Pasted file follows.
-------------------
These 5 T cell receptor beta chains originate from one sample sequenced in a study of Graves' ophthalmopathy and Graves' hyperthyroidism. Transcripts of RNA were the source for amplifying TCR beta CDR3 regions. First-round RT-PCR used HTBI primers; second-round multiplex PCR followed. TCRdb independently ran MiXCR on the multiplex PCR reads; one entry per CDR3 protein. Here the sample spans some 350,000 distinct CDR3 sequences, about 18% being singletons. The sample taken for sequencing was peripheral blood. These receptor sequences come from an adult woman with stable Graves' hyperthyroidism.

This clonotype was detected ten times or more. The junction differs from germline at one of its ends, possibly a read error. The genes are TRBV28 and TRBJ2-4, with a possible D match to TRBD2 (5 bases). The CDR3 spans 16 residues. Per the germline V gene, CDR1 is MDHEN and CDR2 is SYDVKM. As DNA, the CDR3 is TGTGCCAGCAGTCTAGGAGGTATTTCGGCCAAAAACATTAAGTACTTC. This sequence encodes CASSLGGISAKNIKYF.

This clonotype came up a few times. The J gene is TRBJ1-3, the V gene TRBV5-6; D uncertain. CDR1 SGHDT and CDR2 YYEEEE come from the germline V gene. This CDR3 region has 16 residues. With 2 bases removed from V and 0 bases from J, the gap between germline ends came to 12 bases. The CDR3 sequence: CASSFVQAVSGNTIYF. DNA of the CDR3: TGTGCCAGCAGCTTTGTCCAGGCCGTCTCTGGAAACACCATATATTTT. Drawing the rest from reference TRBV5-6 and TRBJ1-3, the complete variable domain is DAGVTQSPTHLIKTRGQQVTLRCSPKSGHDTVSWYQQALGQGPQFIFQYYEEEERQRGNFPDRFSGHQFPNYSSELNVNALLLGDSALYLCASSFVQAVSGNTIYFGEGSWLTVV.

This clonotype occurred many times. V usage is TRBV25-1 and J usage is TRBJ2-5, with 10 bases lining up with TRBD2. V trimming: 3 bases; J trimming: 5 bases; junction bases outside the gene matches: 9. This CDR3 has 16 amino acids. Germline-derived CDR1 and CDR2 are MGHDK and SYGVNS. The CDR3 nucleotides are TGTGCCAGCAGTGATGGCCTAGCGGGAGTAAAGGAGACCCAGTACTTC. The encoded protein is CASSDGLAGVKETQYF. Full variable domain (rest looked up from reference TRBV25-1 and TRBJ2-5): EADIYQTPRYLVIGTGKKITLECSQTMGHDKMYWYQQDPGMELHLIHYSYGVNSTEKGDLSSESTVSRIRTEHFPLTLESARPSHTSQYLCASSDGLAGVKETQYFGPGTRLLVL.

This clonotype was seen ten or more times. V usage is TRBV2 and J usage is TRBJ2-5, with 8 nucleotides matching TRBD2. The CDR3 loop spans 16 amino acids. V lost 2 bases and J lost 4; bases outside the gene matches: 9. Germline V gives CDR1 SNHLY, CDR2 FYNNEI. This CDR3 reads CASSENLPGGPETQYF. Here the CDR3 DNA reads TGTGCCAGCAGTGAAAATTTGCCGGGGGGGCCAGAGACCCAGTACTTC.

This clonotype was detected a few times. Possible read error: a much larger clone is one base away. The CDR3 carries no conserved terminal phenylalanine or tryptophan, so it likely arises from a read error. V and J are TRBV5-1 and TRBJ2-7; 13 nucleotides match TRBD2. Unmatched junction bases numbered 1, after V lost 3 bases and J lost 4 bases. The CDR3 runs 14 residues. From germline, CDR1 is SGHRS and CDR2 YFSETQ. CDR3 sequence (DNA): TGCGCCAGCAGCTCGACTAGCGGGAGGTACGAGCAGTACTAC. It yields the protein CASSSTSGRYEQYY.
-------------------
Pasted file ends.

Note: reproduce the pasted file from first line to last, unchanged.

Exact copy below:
These 5 T cell receptor beta chains originate from one sample sequenced in a study of Graves' ophthalmopathy and Graves' hyperthyroidism. Transcripts of RNA were the source for amplifying TCR beta CDR3 regions. First-round RT-PCR used HTBI primers; second-round multiplex PCR followed. TCRdb independently ran MiXCR on the multiplex PCR reads; one entry per CDR3 protein. Here the sample spans some 350,000 distinct CDR3 sequences, about 18% being singletons. The sample taken for sequencing was peripheral blood. These receptor sequences come from an adult woman with stable Graves' hyperthyroidism.

This clonotype was detected ten times or more. The junction differs from germline at one of its ends, possibly a read error. The genes are TRBV28 and TRBJ2-4, with a possible D match to TRBD2 (5 bases). The CDR3 spans 16 residues. Per the germline V gene, CDR1 is MDHEN and CDR2 is SYDVKM. As DNA, the CDR3 is TGTGCCAGCAGTCTAGGAGGTATTTCGGCCAAAAACATTAAGTACTTC. This sequence encodes CASSLGGISAKNIKYF.

This clonotype came up a few times. The J gene is TRBJ1-3, the V gene TRBV5-6; D uncertain. CDR1 SGHDT and CDR2 YYEEEE come from the germline V gene. This CDR3 region has 16 residues. With 2 bases removed from V and 0 bases from J, the gap between germline ends came to 12 bases. The CDR3 sequence: CASSFVQAVSGNTIYF. DNA of the CDR3: TGTGCCAGCAGCTTTGTCCAGGCCGTCTCTGGAAACACCATATATTTT. Drawing the rest from reference TRBV5-6 and TRBJ1-3, the complete variable domain is DAGVTQSPTHLIKTRGQQVTLRCSPKSGHDTVSWYQQALGQGPQFIFQYYEEEERQRGNFPDRFSGHQFPNYSSELNVNALLLGDSALYLCASSFVQAVSGNTIYFGEGSWLTVV.

This clonotype occurred many times. V usage is TRBV25-1 and J usage is TRBJ2-5, with 10 bases lining up with TRBD2. V trimming: 3 bases; J trimming: 5 bases; junction bases outside the gene matches: 9. This CDR3 has 16 amino acids. Germline-derived CDR1 and CDR2 are MGHDK and SYGVNS. The CDR3 nucleotides are TGTGCCAGCAGTGATGGCCTAGCGGGAGTAAAGGAGACCCAGTACTTC. The encoded protein is CASSDGLAGVKETQYF. Full variable domain (rest looked up from reference TRBV25-1 and TRBJ2-5): EADIYQTPRYLVIGTGKKITLECSQTMGHDKMYWYQQDPGMELHLIHYSYGVNSTEKGDLSSESTVSRIRTEHFPLTLESARPSHTSQYLCASSDGLAGVKETQYFGPGTRLLVL.

This clonotype was seen ten or more times. V usage is TRBV2 and J usage is TRBJ2-5, with 8 nucleotides matching TRBD2. The CDR3 loop spans 16 amino acids. V lost 2 bases and J lost 4; bases outside the gene matches: 9. Germline V gives CDR1 SNHLY, CDR2 FYNNEI. This CDR3 reads CASSENLPGGPETQYF. Here the CDR3 DNA reads TGTGCCAGCAGTGAAAATTTGCCGGGGGGGCCAGAGACCCAGTACTTC.

This clonotype was detected a few times. Possible read error: a much larger clone is one base away. The CDR3 carries no conserved terminal phenylalanine or tryptophan, so it likely arises from a read error. V and J are TRBV5-1 and TRBJ2-7; 13 nucleotides match TRBD2. Unmatched junction bases numbered 1, after V lost 3 bases and J lost 4 bases. The CDR3 runs 14 residues. From germline, CDR1 is SGHRS and CDR2 YFSETQ. CDR3 sequence (DNA): TGCGCCAGCAGCTCGACTAGCGGGAGGTACGAGCAGTACTAC. It yields the protein CASSSTSGRYEQYY.